Silicon Labs provides pre-built NCP images and sample NCP applications for different use cases in the stack. The customer has the option either use one of the pre-built NCP images or use sample NCP applications or a blank NCP application to build customised NCP application.
The below resopurces provide good information before continue with generating Smart Energy customized NCP image.
The AN1010 application note provides detailed guide about building a customised NCP appliocation.
You can find this here:
Another useful application note is AN714, this guide provides information about smart energy ECC-enabled device setup process.
You can find this here:
The KBA at below link provides information about the ECC libraries and adding them to the stack.
Although the customer cannot generate exactly NCP binary as pre-built, however if they use one of NCP sample applications and make below changes then they can generate a NCP image functionaly similar to pr-built NCP image.
The steps to generate smart energy NCP image similar to pre-built smart energy NCP image:
(1) Start a new customised NCP project based on one of sample NCP applications. You may select 'xncp-commshub-uart-dual' sample NCP application for ComsHub and 'ncp-uart-hw' for end device depending on your needs.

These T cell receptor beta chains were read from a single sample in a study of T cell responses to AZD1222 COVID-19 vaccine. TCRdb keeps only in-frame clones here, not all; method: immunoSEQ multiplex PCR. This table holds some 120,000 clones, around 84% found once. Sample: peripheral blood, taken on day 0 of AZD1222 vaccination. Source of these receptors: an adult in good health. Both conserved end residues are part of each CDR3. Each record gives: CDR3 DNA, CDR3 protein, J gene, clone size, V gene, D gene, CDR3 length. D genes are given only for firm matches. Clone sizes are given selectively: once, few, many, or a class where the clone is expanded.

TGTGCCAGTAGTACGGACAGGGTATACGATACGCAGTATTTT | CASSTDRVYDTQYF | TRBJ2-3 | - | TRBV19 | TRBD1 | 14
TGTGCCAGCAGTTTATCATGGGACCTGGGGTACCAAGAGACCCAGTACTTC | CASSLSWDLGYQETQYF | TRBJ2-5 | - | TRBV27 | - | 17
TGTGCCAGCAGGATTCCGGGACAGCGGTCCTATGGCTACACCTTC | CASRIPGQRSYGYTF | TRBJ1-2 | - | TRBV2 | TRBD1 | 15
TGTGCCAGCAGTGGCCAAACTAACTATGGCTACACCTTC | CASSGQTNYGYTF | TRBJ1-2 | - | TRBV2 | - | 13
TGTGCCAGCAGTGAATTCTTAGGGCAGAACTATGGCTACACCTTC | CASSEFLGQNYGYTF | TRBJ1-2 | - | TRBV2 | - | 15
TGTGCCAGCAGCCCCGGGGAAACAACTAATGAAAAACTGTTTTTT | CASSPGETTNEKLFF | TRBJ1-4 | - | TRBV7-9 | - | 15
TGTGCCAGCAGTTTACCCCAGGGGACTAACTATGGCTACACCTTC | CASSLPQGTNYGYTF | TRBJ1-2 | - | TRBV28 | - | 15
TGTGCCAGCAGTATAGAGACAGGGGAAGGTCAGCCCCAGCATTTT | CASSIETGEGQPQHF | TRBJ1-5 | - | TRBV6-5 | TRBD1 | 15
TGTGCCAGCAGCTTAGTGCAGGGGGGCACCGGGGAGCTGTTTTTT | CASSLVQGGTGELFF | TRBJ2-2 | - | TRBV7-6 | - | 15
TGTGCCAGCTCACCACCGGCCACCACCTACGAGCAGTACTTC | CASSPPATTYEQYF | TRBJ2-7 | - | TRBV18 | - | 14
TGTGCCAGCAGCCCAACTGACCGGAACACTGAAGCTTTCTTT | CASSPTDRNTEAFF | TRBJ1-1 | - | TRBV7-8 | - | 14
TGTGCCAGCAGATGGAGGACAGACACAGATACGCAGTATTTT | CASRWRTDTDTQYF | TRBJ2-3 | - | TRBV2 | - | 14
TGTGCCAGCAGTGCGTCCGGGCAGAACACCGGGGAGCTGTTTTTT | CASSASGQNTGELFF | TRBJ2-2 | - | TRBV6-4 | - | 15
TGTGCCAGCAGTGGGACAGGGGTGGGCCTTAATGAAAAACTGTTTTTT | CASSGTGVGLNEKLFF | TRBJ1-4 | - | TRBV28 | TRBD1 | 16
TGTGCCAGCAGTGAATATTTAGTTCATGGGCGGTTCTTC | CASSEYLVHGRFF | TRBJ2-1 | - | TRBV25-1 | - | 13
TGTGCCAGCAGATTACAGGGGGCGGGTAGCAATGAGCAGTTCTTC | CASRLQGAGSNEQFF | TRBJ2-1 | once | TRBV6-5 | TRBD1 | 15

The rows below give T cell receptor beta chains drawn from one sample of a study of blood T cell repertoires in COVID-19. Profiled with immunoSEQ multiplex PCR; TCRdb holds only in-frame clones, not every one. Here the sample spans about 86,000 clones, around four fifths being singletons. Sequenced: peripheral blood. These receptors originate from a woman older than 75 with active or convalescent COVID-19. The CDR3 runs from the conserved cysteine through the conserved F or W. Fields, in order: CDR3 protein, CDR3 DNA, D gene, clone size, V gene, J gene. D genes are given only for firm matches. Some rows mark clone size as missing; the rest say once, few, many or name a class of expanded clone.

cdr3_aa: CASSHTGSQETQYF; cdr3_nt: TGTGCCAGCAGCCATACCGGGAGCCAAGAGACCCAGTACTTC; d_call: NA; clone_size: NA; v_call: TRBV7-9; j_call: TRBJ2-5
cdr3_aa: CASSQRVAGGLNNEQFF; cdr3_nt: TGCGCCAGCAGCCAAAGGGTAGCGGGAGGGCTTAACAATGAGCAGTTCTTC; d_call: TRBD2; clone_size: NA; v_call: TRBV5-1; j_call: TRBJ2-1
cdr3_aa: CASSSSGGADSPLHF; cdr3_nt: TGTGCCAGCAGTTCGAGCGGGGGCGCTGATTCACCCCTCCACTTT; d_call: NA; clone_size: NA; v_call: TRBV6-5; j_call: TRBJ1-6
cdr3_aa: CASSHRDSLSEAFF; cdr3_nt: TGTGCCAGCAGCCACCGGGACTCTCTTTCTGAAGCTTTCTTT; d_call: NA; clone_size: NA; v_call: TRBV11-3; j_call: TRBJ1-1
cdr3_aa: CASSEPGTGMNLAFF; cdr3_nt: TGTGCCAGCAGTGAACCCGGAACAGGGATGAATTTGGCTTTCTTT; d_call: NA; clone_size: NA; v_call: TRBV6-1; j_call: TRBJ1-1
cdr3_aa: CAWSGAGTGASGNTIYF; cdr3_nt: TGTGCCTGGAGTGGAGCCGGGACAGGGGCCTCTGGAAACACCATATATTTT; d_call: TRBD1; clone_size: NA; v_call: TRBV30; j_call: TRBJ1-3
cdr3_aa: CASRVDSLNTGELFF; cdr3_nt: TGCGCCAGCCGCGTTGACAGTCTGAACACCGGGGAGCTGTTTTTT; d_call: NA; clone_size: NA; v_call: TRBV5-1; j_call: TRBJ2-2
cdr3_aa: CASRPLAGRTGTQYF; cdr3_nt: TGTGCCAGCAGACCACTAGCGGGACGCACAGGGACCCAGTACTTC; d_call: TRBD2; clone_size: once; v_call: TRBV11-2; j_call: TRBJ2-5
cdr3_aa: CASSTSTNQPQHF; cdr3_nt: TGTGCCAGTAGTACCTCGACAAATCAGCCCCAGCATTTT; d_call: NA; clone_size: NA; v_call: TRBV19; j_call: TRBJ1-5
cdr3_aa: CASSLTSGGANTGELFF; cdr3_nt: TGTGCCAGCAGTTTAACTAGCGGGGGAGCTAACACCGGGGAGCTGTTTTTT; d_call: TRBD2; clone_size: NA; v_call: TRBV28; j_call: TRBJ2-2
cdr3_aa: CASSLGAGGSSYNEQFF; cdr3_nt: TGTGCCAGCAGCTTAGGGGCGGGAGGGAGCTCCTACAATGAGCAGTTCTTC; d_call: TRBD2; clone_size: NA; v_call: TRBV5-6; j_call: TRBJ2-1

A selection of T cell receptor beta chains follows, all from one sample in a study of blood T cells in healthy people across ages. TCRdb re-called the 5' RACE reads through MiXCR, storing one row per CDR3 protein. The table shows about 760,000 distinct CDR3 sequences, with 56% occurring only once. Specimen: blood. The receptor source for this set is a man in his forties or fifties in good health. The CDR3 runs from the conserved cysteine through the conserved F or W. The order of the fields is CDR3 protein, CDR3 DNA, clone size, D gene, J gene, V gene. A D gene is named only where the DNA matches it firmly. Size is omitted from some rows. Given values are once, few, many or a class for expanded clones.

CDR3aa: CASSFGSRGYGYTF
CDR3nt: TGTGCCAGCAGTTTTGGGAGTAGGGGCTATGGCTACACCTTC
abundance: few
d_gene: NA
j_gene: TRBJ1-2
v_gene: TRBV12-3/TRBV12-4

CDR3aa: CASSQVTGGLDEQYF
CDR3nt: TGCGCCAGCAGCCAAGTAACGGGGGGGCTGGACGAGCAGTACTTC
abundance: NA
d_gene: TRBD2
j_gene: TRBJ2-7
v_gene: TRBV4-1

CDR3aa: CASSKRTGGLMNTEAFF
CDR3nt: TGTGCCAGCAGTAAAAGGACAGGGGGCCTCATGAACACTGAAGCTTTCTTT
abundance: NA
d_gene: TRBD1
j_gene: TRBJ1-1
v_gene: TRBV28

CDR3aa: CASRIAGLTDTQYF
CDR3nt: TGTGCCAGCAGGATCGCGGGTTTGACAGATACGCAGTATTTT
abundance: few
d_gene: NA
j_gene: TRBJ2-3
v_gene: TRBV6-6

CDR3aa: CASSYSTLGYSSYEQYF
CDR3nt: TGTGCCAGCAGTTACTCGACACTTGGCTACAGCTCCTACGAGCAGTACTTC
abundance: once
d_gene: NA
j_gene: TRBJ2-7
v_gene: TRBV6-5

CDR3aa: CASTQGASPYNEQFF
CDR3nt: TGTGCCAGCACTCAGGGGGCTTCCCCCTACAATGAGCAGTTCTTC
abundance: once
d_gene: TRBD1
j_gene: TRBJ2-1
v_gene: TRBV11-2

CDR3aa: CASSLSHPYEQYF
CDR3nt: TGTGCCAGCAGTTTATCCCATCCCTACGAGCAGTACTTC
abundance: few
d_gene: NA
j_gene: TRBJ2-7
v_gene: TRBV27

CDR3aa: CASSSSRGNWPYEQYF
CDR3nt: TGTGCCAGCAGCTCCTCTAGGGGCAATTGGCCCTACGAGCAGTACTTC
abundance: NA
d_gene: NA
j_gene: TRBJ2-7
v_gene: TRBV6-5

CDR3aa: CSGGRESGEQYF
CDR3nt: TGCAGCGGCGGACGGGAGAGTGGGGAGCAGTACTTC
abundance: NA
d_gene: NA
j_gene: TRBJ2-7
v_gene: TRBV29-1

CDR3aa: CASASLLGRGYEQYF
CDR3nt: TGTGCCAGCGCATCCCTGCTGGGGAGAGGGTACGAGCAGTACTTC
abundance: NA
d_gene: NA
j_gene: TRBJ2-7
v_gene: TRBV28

(2) Select the following plugins and do not change any other already selected plugins.
XNCP Stub Library
Zigbee PRO Stack Library
Zigbee Light Link Stub Library
Zigbee PRO Core Security Library
Security Link Keys Library
End Device Bind Library
Binding Table Library
ECC 163k1 Library
ECC 283k1 Library
CBKE Core Library
CBKE 163k Library
CBKE 283k Library
Install Code Library
CBKE DSA Verify Library
CBKE DSA Sign Stub Library
CBKE 283k DSA Verify Library
Packet Validate Library
Multi-Network Stub Library
GreenPower Stack Stub Library
Concentrator Support Library
(3) Select Zigbee PRO Stack Library plugin and set Child Table Size to 32. The other settings selected by sample NCP application are ok.
(4) Generate and build the project.
In our recent change to a new Community platform, some of our best KBAs were migrated but haven't been indexed for search. Until this occurs, we're collecting some of our most useful KBAs here to make them easily available and searchable by title:
Migrating to the new HAL Config file format for EFR32 (ZNet 5.10, Thread 2.3)
The attached document is a docx reference for the October release of the 6.0 ZNet Beta and the subsequent GA release of the 6.0 ZNet stack and the 2.4 Thread stack. If you do not have Microsoft Word, you can download the original .html reference in a .zip archive.
The stacks have a new Hardware Configurator which generates the #defines as seen in this document into the [project].h file and the hal-config.file.
For anyone not using the HWConf or having unexpected outputs in the Beta release, this reference document provides the defines, values and dependencies for the hardware, clock and peripheral options.
For more context on these defines, this is an extension of the new HAL structure begun in the June 2017 release and described here:
The new defines are more uniformly named and implemented, but the system is very similar. If you have implemented the June 2017 version, it should be easy to see what the new defines and values are.